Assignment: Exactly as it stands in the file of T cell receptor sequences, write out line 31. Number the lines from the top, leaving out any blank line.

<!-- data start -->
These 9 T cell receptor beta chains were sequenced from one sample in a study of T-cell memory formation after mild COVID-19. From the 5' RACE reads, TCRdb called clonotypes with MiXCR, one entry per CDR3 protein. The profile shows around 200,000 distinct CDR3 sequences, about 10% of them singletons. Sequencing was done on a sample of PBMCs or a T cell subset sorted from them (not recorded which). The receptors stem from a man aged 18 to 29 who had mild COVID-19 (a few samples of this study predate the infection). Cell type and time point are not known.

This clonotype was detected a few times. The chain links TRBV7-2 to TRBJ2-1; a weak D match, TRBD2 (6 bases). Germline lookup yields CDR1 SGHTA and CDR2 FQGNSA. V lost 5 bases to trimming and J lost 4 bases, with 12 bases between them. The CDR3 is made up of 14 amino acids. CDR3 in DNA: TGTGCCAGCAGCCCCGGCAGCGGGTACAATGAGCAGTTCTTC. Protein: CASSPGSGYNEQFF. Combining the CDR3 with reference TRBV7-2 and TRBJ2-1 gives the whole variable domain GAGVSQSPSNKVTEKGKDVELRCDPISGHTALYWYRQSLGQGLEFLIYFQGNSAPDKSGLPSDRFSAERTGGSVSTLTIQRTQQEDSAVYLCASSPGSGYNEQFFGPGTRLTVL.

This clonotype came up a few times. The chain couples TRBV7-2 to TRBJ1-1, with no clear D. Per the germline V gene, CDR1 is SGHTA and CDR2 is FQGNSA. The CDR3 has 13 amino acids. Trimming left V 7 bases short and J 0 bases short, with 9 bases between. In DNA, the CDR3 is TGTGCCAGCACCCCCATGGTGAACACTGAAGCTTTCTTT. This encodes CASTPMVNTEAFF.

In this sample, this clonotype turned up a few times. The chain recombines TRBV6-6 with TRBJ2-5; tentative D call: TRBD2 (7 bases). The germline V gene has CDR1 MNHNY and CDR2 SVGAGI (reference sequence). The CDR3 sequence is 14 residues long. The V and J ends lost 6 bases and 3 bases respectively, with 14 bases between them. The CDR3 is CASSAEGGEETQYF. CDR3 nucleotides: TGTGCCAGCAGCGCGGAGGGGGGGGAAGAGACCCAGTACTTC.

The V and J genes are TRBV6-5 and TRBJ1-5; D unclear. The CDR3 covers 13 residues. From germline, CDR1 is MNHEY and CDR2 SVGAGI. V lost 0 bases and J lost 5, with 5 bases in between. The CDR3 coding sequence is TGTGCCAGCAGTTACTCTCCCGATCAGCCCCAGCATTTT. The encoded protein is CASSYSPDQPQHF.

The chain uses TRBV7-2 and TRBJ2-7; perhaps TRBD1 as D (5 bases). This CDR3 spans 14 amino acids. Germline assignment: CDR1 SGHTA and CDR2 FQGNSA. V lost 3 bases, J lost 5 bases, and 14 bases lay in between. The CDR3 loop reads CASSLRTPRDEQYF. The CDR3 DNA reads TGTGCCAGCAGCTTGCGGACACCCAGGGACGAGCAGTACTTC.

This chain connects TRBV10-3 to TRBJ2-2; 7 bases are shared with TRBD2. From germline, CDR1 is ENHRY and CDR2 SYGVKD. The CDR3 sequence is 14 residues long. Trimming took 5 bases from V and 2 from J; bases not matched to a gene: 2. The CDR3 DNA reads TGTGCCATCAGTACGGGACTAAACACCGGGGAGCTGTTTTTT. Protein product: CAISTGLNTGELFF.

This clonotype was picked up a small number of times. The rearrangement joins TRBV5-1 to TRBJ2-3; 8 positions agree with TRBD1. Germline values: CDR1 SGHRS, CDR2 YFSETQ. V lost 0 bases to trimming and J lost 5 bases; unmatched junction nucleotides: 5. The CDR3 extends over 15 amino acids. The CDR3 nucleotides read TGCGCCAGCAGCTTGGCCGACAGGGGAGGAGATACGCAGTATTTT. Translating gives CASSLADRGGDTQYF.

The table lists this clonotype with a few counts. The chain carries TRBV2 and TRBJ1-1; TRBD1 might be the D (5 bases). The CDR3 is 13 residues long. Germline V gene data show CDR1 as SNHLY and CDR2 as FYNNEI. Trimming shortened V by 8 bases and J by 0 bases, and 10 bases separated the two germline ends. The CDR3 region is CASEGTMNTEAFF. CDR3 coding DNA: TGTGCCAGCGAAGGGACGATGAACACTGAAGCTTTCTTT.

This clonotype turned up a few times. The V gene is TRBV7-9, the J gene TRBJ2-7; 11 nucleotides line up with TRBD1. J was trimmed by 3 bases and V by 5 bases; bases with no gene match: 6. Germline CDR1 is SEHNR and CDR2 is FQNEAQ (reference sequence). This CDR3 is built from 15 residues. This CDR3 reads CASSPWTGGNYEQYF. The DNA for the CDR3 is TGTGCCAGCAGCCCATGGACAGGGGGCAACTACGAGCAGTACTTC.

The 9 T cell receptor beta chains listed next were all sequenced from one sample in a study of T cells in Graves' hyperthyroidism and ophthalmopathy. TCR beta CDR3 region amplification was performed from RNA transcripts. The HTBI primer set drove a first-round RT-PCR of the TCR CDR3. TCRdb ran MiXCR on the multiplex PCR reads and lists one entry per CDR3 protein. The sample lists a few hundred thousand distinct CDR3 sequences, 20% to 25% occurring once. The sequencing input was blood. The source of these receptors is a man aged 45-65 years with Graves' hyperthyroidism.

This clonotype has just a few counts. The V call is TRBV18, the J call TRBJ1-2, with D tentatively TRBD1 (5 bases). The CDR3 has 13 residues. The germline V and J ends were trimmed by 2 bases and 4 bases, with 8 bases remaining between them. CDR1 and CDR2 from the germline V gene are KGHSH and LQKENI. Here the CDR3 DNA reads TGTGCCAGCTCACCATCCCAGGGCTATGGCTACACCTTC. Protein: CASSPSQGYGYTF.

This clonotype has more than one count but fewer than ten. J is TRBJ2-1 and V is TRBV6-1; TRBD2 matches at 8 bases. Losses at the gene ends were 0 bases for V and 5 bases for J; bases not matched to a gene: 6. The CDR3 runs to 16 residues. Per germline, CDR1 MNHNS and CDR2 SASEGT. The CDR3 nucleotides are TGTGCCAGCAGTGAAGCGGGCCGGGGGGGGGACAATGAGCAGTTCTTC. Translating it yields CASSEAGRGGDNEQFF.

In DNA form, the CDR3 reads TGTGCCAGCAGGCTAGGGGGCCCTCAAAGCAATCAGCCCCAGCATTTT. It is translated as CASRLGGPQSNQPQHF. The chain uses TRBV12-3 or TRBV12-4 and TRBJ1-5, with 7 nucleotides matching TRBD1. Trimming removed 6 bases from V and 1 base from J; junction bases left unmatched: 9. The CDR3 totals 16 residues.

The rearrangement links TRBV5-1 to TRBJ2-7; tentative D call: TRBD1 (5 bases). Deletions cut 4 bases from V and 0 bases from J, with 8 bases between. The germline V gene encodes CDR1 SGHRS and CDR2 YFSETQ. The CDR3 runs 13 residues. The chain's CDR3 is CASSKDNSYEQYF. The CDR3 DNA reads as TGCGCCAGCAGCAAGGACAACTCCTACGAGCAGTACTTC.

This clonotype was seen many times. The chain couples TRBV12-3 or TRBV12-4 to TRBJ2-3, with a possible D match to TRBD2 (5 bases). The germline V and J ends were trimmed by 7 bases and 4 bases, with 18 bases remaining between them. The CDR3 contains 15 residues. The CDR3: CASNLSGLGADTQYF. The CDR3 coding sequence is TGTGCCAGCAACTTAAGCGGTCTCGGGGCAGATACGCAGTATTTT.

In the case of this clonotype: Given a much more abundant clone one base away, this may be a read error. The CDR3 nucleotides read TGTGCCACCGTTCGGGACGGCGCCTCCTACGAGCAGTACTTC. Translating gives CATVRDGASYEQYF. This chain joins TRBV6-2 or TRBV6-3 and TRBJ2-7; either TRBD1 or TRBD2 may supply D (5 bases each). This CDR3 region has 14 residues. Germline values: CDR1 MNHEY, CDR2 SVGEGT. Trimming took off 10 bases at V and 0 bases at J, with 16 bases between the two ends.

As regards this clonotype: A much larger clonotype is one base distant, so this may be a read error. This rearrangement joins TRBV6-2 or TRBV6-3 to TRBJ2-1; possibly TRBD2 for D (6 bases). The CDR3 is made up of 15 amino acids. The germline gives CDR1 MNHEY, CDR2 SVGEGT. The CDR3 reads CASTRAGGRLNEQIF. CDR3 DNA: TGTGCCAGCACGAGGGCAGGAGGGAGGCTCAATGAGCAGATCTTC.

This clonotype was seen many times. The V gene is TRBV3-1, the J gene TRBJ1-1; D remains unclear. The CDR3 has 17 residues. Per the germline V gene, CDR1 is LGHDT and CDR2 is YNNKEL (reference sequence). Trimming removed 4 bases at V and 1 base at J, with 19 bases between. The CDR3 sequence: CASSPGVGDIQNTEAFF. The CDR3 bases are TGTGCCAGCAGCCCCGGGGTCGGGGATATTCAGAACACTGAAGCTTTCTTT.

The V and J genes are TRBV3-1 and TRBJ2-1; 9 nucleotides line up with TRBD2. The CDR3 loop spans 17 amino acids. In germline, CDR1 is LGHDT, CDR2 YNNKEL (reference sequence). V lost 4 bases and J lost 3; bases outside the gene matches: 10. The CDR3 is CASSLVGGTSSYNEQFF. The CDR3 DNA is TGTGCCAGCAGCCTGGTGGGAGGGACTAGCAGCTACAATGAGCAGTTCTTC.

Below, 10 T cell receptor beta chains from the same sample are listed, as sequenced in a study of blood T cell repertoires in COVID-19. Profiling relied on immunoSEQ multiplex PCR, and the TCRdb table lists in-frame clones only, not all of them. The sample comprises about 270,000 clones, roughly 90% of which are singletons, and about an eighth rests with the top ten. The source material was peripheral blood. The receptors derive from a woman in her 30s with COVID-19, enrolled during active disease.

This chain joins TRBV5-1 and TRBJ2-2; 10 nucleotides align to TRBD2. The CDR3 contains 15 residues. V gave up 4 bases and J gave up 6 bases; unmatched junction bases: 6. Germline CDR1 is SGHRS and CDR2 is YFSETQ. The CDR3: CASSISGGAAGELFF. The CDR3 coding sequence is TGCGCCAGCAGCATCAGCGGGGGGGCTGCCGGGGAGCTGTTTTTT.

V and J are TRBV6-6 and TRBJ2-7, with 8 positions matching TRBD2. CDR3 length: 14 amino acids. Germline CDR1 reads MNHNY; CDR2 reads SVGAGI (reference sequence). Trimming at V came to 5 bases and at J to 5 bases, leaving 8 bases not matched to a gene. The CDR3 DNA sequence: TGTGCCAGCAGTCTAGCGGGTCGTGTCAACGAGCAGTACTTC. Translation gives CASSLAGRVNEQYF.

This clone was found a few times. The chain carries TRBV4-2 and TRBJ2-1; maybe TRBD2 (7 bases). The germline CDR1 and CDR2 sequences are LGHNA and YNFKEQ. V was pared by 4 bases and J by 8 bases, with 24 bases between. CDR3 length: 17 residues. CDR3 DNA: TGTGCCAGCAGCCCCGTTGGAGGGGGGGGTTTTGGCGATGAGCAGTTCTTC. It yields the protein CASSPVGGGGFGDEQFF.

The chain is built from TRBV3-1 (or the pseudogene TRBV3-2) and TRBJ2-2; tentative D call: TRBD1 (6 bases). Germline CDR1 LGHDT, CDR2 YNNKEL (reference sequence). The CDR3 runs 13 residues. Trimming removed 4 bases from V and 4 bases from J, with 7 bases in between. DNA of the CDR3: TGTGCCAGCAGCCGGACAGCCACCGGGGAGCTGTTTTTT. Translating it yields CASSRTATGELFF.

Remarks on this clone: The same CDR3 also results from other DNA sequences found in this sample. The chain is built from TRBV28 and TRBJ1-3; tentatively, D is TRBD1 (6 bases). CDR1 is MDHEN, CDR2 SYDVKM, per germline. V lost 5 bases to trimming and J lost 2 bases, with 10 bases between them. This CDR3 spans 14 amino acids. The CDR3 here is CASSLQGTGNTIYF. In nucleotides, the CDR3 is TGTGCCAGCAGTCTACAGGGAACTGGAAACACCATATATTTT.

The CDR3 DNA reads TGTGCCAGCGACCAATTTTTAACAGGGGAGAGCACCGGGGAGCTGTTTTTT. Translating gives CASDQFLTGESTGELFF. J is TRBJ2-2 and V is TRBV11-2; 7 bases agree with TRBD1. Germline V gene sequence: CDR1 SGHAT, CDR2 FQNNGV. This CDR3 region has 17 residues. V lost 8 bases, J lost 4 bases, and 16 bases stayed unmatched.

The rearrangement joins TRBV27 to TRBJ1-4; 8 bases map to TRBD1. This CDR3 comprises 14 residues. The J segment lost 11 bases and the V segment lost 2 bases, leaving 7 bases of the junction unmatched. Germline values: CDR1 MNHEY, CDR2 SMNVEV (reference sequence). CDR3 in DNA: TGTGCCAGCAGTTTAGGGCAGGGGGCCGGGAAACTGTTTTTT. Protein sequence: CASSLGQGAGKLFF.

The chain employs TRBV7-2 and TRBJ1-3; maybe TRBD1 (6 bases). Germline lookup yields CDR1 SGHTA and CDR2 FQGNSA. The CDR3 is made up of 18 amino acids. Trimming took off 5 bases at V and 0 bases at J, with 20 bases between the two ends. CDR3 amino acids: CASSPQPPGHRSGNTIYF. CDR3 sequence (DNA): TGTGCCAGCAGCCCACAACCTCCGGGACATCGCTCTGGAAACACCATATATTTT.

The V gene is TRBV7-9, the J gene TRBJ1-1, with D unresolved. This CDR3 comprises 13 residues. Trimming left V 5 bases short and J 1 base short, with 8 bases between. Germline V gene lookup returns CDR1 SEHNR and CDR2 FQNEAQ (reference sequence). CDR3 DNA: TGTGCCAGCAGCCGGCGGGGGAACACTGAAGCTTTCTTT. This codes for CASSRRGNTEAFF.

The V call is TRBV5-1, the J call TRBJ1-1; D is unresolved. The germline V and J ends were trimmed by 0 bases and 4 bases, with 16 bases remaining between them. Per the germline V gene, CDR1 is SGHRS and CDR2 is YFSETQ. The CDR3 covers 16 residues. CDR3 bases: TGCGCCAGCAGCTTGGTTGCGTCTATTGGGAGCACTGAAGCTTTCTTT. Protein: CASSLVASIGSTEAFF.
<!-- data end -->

The V call is TRBV5-1, the J call TRBJ1-1; D is unresolved. The germline V and J ends were trimmed by 0 bases and 4 bases, with 16 bases remaining between them. Per the germline V gene, CDR1 is SGHRS and CDR2 is YFSETQ. The CDR3 covers 16 residues. CDR3 bases: TGCGCCAGCAGCTTGGTTGCGTCTATTGGGAGCACTGAAGCTTTCTTT. Protein: CASSLVASIGSTEAFF.